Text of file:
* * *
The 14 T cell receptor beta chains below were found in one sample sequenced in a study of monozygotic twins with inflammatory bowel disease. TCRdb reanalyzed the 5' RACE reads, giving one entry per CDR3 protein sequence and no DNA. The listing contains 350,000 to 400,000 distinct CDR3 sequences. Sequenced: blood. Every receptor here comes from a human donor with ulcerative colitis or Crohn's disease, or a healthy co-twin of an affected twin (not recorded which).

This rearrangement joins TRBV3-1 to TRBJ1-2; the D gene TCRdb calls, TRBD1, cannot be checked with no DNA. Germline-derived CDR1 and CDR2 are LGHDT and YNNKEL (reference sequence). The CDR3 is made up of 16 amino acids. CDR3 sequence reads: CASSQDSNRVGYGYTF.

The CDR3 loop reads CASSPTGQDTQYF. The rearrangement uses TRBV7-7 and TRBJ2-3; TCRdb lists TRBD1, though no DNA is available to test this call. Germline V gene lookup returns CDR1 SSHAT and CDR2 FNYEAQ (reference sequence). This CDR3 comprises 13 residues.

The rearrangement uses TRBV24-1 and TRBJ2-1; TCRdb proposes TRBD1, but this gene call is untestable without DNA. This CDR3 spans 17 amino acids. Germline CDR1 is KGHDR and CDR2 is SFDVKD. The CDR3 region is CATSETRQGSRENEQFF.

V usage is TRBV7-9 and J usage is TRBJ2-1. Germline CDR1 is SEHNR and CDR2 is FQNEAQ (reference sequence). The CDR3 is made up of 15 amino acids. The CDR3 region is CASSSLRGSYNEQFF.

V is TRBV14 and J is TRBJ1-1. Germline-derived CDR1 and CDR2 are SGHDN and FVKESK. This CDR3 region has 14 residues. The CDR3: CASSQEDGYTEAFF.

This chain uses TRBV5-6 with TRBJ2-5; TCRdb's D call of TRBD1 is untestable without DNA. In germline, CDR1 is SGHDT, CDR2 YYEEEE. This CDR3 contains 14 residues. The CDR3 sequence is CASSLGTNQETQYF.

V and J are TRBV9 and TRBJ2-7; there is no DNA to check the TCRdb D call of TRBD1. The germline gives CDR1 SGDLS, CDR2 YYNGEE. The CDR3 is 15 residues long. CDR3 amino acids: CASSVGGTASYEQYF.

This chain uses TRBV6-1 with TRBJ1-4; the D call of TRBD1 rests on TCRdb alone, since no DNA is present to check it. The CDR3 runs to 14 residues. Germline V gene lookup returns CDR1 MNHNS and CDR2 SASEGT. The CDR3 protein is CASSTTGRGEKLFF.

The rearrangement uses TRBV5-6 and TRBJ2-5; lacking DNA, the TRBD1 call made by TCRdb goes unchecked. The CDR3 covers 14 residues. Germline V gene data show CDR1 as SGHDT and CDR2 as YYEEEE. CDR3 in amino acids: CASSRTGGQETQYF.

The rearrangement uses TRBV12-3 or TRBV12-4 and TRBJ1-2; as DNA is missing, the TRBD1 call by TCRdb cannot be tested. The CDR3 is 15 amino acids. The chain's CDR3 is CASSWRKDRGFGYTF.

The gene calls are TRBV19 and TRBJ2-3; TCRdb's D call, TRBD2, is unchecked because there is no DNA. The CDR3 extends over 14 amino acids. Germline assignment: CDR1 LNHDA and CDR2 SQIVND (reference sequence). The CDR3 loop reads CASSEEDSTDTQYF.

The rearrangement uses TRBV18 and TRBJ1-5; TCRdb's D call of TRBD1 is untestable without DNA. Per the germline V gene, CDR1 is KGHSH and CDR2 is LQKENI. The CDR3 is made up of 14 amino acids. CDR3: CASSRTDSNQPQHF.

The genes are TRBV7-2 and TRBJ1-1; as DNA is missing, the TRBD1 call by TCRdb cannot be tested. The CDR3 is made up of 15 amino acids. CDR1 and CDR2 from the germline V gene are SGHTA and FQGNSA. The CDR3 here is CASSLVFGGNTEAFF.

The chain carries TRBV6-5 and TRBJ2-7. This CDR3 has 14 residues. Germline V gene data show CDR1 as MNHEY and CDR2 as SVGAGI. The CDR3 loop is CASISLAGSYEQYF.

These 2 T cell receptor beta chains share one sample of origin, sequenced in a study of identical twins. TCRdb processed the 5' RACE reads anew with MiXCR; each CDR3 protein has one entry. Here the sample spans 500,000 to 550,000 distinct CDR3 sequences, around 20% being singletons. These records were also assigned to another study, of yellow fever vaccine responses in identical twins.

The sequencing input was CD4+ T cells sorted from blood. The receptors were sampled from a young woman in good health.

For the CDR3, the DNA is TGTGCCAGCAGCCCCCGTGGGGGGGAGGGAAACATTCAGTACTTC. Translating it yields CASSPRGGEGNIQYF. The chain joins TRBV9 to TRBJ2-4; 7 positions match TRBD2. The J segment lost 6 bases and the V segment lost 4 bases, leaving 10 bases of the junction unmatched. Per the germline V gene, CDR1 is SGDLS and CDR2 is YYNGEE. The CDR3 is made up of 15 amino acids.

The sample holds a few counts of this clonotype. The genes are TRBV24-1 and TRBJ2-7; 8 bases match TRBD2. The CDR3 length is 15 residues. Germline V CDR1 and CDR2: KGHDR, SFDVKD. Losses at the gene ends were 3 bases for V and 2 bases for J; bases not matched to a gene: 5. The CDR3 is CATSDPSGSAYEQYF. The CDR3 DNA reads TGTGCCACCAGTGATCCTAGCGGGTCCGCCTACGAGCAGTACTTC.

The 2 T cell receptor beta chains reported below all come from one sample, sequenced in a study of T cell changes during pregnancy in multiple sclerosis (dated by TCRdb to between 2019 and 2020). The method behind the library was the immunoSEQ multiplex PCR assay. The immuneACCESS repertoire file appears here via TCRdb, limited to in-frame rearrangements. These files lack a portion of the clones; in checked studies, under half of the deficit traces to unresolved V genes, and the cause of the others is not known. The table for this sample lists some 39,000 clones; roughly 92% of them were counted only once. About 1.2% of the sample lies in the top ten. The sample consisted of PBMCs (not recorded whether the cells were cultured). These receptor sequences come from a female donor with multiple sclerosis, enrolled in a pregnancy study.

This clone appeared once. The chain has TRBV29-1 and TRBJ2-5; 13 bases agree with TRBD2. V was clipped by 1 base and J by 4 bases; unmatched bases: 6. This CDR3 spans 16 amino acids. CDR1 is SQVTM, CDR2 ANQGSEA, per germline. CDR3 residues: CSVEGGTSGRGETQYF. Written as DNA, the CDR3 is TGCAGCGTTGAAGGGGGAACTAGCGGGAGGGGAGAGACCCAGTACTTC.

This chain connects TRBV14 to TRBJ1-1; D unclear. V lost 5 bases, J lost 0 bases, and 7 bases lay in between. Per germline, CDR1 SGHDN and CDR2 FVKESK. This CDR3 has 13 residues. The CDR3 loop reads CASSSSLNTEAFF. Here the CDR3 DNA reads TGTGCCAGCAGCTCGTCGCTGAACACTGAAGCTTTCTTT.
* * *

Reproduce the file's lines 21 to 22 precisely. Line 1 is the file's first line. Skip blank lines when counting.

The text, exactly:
This clone appeared once. The chain has TRBV29-1 and TRBJ2-5; 13 bases agree with TRBD2. V was clipped by 1 base and J by 4 bases; unmatched bases: 6. This CDR3 spans 16 amino acids. CDR1 is SQVTM, CDR2 ANQGSEA, per germline. CDR3 residues: CSVEGGTSGRGETQYF. Written as DNA, the CDR3 is TGCAGCGTTGAAGGGGGAACTAGCGGGAGGGGAGAGACCCAGTACTTC.

This chain connects TRBV14 to TRBJ1-1; D unclear. V lost 5 bases, J lost 0 bases, and 7 bases lay in between. Per germline, CDR1 SGHDN and CDR2 FVKESK. This CDR3 has 13 residues. The CDR3 loop reads CASSSSLNTEAFF. Here the CDR3 DNA reads TGTGCCAGCAGCTCGTCGCTGAACACTGAAGCTTTCTTT.